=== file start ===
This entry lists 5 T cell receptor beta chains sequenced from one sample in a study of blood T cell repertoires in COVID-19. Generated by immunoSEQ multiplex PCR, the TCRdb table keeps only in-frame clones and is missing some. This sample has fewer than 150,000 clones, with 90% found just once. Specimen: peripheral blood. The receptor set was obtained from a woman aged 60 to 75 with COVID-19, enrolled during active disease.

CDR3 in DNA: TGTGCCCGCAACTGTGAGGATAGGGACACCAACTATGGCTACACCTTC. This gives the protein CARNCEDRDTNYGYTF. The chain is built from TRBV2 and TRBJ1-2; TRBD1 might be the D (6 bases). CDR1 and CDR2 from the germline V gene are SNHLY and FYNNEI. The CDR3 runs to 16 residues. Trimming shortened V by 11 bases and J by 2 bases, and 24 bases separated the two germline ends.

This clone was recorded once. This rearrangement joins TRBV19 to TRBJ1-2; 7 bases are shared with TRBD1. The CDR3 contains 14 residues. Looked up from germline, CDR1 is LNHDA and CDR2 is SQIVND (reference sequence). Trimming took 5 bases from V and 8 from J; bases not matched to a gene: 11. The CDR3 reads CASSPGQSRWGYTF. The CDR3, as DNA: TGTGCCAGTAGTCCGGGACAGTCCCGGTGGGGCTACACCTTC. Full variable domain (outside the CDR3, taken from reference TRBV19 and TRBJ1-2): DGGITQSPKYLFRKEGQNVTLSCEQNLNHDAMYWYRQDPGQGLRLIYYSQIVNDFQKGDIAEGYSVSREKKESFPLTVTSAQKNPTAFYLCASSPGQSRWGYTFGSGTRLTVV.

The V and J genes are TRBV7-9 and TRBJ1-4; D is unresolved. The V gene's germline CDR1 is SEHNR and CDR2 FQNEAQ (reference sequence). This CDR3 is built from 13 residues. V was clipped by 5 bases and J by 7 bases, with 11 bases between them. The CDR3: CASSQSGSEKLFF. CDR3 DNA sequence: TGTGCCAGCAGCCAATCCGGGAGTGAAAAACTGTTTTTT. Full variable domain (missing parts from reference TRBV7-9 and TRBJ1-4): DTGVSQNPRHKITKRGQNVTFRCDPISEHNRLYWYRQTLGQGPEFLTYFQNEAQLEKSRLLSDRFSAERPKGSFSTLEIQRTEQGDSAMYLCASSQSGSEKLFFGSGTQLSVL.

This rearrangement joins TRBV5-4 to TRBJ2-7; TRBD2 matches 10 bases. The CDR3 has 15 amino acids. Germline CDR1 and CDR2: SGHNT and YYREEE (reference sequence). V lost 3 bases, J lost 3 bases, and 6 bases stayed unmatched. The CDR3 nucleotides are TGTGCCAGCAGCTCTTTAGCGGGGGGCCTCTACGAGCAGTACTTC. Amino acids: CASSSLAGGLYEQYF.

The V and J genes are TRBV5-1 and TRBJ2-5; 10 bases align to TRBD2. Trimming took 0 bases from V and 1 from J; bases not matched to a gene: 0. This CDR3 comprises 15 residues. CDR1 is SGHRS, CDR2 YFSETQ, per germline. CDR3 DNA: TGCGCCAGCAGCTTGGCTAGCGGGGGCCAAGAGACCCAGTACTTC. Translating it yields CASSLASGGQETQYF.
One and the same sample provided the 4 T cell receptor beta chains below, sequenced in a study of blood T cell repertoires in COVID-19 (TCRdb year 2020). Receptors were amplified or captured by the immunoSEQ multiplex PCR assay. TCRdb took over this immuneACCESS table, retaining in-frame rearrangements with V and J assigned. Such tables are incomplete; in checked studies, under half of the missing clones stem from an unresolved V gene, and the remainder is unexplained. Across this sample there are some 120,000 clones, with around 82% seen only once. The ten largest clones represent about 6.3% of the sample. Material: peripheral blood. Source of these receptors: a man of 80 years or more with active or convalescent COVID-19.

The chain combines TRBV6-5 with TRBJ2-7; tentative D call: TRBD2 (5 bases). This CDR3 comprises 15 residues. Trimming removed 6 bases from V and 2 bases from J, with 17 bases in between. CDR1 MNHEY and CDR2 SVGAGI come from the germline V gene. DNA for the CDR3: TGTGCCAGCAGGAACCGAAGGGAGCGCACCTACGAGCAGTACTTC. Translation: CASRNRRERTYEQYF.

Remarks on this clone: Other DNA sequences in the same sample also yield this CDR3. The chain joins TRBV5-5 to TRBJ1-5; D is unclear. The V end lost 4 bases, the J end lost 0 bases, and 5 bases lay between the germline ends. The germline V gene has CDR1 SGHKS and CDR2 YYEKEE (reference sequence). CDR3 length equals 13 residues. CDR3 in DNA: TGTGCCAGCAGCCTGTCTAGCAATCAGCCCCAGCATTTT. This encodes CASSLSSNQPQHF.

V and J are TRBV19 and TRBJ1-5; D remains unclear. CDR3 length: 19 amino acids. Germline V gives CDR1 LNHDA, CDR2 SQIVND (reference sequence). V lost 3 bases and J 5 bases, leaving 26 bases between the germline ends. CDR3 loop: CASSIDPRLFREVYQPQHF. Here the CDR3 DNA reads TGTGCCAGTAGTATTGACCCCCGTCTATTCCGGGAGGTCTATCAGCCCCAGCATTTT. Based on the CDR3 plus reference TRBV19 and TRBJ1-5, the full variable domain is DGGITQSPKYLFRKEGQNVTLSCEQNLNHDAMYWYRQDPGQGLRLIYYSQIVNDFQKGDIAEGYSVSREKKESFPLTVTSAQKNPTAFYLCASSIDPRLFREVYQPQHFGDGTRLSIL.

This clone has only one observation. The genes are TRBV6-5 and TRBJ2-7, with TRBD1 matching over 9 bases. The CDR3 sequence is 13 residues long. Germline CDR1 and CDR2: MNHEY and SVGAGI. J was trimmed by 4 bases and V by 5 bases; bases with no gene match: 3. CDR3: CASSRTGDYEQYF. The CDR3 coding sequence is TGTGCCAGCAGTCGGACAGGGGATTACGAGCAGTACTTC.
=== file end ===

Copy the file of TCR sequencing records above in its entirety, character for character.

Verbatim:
This entry lists 5 T cell receptor beta chains sequenced from one sample in a study of blood T cell repertoires in COVID-19. Generated by immunoSEQ multiplex PCR, the TCRdb table keeps only in-frame clones and is missing some. This sample has fewer than 150,000 clones, with 90% found just once. Specimen: peripheral blood. The receptor set was obtained from a woman aged 60 to 75 with COVID-19, enrolled during active disease.

CDR3 in DNA: TGTGCCCGCAACTGTGAGGATAGGGACACCAACTATGGCTACACCTTC. This gives the protein CARNCEDRDTNYGYTF. The chain is built from TRBV2 and TRBJ1-2; TRBD1 might be the D (6 bases). CDR1 and CDR2 from the germline V gene are SNHLY and FYNNEI. The CDR3 runs to 16 residues. Trimming shortened V by 11 bases and J by 2 bases, and 24 bases separated the two germline ends.

This clone was recorded once. This rearrangement joins TRBV19 to TRBJ1-2; 7 bases are shared with TRBD1. The CDR3 contains 14 residues. Looked up from germline, CDR1 is LNHDA and CDR2 is SQIVND (reference sequence). Trimming took 5 bases from V and 8 from J; bases not matched to a gene: 11. The CDR3 reads CASSPGQSRWGYTF. The CDR3, as DNA: TGTGCCAGTAGTCCGGGACAGTCCCGGTGGGGCTACACCTTC. Full variable domain (outside the CDR3, taken from reference TRBV19 and TRBJ1-2): DGGITQSPKYLFRKEGQNVTLSCEQNLNHDAMYWYRQDPGQGLRLIYYSQIVNDFQKGDIAEGYSVSREKKESFPLTVTSAQKNPTAFYLCASSPGQSRWGYTFGSGTRLTVV.

The V and J genes are TRBV7-9 and TRBJ1-4; D is unresolved. The V gene's germline CDR1 is SEHNR and CDR2 FQNEAQ (reference sequence). This CDR3 is built from 13 residues. V was clipped by 5 bases and J by 7 bases, with 11 bases between them. The CDR3: CASSQSGSEKLFF. CDR3 DNA sequence: TGTGCCAGCAGCCAATCCGGGAGTGAAAAACTGTTTTTT. Full variable domain (missing parts from reference TRBV7-9 and TRBJ1-4): DTGVSQNPRHKITKRGQNVTFRCDPISEHNRLYWYRQTLGQGPEFLTYFQNEAQLEKSRLLSDRFSAERPKGSFSTLEIQRTEQGDSAMYLCASSQSGSEKLFFGSGTQLSVL.

This rearrangement joins TRBV5-4 to TRBJ2-7; TRBD2 matches 10 bases. The CDR3 has 15 amino acids. Germline CDR1 and CDR2: SGHNT and YYREEE (reference sequence). V lost 3 bases, J lost 3 bases, and 6 bases stayed unmatched. The CDR3 nucleotides are TGTGCCAGCAGCTCTTTAGCGGGGGGCCTCTACGAGCAGTACTTC. Amino acids: CASSSLAGGLYEQYF.

The V and J genes are TRBV5-1 and TRBJ2-5; 10 bases align to TRBD2. Trimming took 0 bases from V and 1 from J; bases not matched to a gene: 0. This CDR3 comprises 15 residues. CDR1 is SGHRS, CDR2 YFSETQ, per germline. CDR3 DNA: TGCGCCAGCAGCTTGGCTAGCGGGGGCCAAGAGACCCAGTACTTC. Translating it yields CASSLASGGQETQYF.
One and the same sample provided the 4 T cell receptor beta chains below, sequenced in a study of blood T cell repertoires in COVID-19 (TCRdb year 2020). Receptors were amplified or captured by the immunoSEQ multiplex PCR assay. TCRdb took over this immuneACCESS table, retaining in-frame rearrangements with V and J assigned. Such tables are incomplete; in checked studies, under half of the missing clones stem from an unresolved V gene, and the remainder is unexplained. Across this sample there are some 120,000 clones, with around 82% seen only once. The ten largest clones represent about 6.3% of the sample. Material: peripheral blood. Source of these receptors: a man of 80 years or more with active or convalescent COVID-19.

The chain combines TRBV6-5 with TRBJ2-7; tentative D call: TRBD2 (5 bases). This CDR3 comprises 15 residues. Trimming removed 6 bases from V and 2 bases from J, with 17 bases in between. CDR1 MNHEY and CDR2 SVGAGI come from the germline V gene. DNA for the CDR3: TGTGCCAGCAGGAACCGAAGGGAGCGCACCTACGAGCAGTACTTC. Translation: CASRNRRERTYEQYF.

Remarks on this clone: Other DNA sequences in the same sample also yield this CDR3. The chain joins TRBV5-5 to TRBJ1-5; D is unclear. The V end lost 4 bases, the J end lost 0 bases, and 5 bases lay between the germline ends. The germline V gene has CDR1 SGHKS and CDR2 YYEKEE (reference sequence). CDR3 length equals 13 residues. CDR3 in DNA: TGTGCCAGCAGCCTGTCTAGCAATCAGCCCCAGCATTTT. This encodes CASSLSSNQPQHF.

V and J are TRBV19 and TRBJ1-5; D remains unclear. CDR3 length: 19 amino acids. Germline V gives CDR1 LNHDA, CDR2 SQIVND (reference sequence). V lost 3 bases and J 5 bases, leaving 26 bases between the germline ends. CDR3 loop: CASSIDPRLFREVYQPQHF. Here the CDR3 DNA reads TGTGCCAGTAGTATTGACCCCCGTCTATTCCGGGAGGTCTATCAGCCCCAGCATTTT. Based on the CDR3 plus reference TRBV19 and TRBJ1-5, the full variable domain is DGGITQSPKYLFRKEGQNVTLSCEQNLNHDAMYWYRQDPGQGLRLIYYSQIVNDFQKGDIAEGYSVSREKKESFPLTVTSAQKNPTAFYLCASSIDPRLFREVYQPQHFGDGTRLSIL.

This clone has only one observation. The genes are TRBV6-5 and TRBJ2-7, with TRBD1 matching over 9 bases. The CDR3 sequence is 13 residues long. Germline CDR1 and CDR2: MNHEY and SVGAGI. J was trimmed by 4 bases and V by 5 bases; bases with no gene match: 3. CDR3: CASSRTGDYEQYF. The CDR3 coding sequence is TGTGCCAGCAGTCGGACAGGGGATTACGAGCAGTACTTC.